Simcoe's foodie offerings are sensational!
Norfolk County is reputed as Canada’s finest farm land, but it isn't resting on its laurels. Lavender, ginseng, heritage beef, peanuts, and hops are all taking their place beside traditional crops and restaurants are embracing produce old and new to make the farm-to-table movement less of a trend and more of a lifestyle.
We started with humble, delicious bread from another Norfolk gem, the Good Bread Company, and tried some of The Combine’s creative cocktails. My rosé and rosemary sangria, made with local wine, peaches, and herbs from the restaurant’s garden, was delicious. Ryan went out on a creative limb to try the Bloody Beer, which combined a local pilsner, tomato juice, bitters, lime and pickle juice, and a smoked salt rim. As I dislike beer, tomato juice, and pickles, this was definitely not the drink for me! Ryan’s reaction was a bit more receptive, but ultimately it wasn’t really his cup of tea – perhaps a libation best reserved for brunch instead of dinner.
Our main courses were nothing short of spectacular. Ryan enjoyed the short ribs (supplied by local YU Ranch) – in fact, it seemed he enjoyed them rather too much, as he was looking at those ribs with a kind of misty eyed love he once reserved for me! I had the brick oven cooked local lake trout, which was extremely fresh and perfectly cooked. It came with grilled bok choy, a veggie I’m not normally a big fan of but in this case I found it delicious – a nice mix of smoky, crispy, soft, and salty.
We were bursting full but unwilling to give up on dessert, so we made plans to return later in the evening after fulfilling another commitment. I am so glad we returned! I had warm, homemade churros, coated in cinnamon sugar and dipped in dulce de leche. Ryan chose the brick oven apple pie (which was massive!). The best part of the apple pie was the inclusion of PEI Cows' Avonlea Clothbound cheddar cheese baked on the top. This is our favourite cheese, a national award winner, and it was fantastic to see it included on the menu. I loved that the dessert menu didn't just rely on chocolate desserts. I am, of course, a real chocolate lover, but I think a restaurant has extra moxie to not let it dominate the dessert menu and instead introduce different flavors to the patrons.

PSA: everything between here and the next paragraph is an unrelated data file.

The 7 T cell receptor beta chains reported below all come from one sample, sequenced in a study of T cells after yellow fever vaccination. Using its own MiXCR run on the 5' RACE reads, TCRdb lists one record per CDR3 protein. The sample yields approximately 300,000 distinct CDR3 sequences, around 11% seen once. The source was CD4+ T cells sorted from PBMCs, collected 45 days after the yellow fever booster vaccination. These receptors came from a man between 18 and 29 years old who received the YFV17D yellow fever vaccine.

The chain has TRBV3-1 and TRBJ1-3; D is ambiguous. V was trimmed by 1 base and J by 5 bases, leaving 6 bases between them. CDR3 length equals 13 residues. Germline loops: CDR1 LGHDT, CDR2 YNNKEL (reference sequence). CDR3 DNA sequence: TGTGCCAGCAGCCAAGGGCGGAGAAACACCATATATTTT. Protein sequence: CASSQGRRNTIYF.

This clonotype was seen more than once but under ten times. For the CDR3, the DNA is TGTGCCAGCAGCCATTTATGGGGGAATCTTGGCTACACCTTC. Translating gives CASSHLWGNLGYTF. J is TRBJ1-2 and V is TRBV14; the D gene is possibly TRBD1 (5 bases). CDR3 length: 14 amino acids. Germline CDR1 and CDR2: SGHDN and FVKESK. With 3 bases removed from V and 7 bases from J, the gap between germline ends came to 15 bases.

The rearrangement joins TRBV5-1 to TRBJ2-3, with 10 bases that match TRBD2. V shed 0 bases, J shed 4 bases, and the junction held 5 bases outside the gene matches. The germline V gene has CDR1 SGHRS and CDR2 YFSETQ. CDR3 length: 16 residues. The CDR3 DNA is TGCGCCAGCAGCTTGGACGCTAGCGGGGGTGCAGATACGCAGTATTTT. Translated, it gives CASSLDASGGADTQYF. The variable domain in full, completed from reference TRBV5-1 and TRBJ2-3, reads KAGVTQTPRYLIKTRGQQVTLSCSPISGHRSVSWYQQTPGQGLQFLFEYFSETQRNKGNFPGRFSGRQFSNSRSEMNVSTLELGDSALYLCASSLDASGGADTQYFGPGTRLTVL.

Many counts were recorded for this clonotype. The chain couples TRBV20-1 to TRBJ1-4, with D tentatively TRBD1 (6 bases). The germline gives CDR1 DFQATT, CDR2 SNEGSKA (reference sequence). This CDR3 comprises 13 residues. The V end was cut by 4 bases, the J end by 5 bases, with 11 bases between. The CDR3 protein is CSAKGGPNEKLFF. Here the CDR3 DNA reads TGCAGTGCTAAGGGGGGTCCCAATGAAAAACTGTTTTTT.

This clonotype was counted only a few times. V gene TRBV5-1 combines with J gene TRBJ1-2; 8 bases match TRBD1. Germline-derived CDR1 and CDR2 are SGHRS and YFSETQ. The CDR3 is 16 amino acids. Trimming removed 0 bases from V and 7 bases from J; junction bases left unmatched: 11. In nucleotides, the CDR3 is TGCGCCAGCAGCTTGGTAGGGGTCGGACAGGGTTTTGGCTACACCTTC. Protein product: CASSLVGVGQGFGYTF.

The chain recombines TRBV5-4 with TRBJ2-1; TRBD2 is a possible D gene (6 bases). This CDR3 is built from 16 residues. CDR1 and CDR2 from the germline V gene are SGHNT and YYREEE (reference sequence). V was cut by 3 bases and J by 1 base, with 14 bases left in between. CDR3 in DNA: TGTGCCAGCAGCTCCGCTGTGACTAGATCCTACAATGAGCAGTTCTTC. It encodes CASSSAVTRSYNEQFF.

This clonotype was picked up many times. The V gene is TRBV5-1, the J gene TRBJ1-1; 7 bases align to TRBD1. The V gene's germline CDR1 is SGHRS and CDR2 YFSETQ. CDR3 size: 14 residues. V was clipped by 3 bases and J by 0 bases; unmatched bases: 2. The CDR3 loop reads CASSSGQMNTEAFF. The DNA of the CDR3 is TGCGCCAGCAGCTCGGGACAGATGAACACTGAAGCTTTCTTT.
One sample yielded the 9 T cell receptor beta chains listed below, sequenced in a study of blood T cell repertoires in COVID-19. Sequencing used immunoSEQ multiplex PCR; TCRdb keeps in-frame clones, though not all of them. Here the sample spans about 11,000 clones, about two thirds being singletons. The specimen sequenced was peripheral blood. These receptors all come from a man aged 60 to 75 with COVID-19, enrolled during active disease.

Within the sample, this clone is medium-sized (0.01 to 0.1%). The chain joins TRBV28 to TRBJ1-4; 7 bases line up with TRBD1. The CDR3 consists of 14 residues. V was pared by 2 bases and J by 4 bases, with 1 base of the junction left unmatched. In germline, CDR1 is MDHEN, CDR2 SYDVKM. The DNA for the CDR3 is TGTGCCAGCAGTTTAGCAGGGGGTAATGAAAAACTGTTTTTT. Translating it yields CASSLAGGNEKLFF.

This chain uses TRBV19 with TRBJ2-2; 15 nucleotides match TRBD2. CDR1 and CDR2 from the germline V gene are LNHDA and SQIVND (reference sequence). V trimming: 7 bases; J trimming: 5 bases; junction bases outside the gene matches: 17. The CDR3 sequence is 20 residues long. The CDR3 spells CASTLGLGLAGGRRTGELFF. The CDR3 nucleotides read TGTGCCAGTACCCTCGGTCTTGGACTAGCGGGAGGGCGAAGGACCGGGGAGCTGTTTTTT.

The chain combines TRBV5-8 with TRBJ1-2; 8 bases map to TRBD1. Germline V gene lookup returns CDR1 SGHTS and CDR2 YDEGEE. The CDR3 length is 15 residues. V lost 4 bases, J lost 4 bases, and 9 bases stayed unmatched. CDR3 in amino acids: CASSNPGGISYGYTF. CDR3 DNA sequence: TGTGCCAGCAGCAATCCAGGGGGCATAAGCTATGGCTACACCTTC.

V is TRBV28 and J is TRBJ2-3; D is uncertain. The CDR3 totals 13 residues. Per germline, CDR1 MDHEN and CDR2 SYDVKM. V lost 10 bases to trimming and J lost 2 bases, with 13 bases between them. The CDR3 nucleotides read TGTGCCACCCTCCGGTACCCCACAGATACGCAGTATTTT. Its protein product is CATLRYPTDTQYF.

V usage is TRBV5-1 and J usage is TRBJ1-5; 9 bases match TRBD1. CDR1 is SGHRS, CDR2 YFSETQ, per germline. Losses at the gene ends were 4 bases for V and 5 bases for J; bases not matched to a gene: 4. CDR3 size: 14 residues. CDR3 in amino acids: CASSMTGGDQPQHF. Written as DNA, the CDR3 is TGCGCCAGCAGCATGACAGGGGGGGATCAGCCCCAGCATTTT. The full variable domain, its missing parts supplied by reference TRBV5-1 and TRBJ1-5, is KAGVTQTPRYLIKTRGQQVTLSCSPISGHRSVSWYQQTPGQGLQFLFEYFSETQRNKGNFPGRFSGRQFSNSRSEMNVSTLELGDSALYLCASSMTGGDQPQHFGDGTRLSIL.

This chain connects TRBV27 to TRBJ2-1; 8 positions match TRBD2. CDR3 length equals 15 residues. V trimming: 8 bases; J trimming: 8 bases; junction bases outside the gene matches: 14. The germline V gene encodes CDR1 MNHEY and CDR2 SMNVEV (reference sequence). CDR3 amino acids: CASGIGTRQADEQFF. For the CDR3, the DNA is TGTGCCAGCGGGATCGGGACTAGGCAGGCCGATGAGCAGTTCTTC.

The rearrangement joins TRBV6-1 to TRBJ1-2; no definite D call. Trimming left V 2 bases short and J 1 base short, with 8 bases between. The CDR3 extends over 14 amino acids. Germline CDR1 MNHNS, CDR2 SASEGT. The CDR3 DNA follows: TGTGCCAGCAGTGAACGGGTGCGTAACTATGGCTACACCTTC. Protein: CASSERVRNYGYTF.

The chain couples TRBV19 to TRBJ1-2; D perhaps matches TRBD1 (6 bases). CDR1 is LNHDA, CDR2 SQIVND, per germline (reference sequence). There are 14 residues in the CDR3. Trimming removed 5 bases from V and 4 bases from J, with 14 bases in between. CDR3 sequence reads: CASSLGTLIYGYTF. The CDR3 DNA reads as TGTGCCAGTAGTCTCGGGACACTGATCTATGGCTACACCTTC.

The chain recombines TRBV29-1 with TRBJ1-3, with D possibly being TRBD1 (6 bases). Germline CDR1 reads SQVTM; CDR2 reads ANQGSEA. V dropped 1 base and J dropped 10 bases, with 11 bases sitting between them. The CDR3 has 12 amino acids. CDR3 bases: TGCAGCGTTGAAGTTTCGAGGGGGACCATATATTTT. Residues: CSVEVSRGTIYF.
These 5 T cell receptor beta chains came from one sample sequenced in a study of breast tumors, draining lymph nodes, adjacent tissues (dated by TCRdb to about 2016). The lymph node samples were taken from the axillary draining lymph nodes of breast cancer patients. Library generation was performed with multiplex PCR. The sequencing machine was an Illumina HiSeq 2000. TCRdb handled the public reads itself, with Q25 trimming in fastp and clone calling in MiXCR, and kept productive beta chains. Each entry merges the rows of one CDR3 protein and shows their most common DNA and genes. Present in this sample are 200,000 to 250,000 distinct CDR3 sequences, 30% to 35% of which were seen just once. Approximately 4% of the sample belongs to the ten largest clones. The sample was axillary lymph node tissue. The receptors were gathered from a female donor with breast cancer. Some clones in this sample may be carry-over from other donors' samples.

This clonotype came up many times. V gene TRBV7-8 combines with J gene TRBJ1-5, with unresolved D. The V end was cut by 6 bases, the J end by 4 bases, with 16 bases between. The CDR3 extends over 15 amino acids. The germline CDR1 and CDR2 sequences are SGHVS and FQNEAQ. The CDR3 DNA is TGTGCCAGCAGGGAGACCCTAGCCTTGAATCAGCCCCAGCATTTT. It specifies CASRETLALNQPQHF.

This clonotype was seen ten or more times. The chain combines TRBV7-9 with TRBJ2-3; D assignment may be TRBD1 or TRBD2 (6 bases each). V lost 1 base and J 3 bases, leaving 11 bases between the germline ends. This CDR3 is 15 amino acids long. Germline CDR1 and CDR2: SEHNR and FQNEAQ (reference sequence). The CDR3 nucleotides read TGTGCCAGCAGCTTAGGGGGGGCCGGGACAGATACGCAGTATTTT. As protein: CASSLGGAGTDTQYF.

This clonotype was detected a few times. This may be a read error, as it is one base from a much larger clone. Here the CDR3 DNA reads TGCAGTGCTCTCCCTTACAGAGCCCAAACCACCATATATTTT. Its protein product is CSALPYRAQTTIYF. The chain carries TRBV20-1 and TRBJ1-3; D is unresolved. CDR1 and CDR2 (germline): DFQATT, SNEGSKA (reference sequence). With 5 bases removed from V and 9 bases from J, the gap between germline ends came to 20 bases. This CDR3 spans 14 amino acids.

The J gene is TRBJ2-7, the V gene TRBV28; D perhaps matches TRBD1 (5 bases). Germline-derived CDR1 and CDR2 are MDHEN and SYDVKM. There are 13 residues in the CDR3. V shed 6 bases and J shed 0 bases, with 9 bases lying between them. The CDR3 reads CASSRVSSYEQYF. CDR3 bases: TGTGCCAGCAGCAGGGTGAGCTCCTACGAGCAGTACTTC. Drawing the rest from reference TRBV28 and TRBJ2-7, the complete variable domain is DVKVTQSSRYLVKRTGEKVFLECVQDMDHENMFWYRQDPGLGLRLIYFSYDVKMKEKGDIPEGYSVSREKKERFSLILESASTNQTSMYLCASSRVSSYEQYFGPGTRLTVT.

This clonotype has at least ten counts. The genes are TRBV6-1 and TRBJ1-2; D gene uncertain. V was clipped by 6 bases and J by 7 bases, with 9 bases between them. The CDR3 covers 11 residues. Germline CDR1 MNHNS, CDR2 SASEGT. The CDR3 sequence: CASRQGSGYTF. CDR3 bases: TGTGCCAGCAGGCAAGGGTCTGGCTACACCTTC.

Two interesting things happened while we were snuggling up to our desserts. The chef himself (also named Ryan) brought out a cheese plate for another patron and it was amazing to hear him speak so lovingly about the cheeses (including Cow’s Cheddar, which he described as the best in the country).
The other interesting thing happened when I ordered a hot chocolate while everyone else was asking for coffee and Scotch. I never thought that it wouldn't be on the menu and – hey! – it was late at night and I thought a warm cup would be a nice touch. There was no cocoa in the kitchen and Chef Ryan himself concocted a cup of hot chocolate for me (I suspect some of the ingredients for the chocolate fondue were used!) I was touched that he delivered it to me himself and, of course, it tasted phenomenal.
As always, I welcome and encourage your comments. Have you ever discovered an amazing restaurant in a small town?
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My meal was included as part of a blog visit to Norfolk County. This did not affect my review and all opinions remain my own.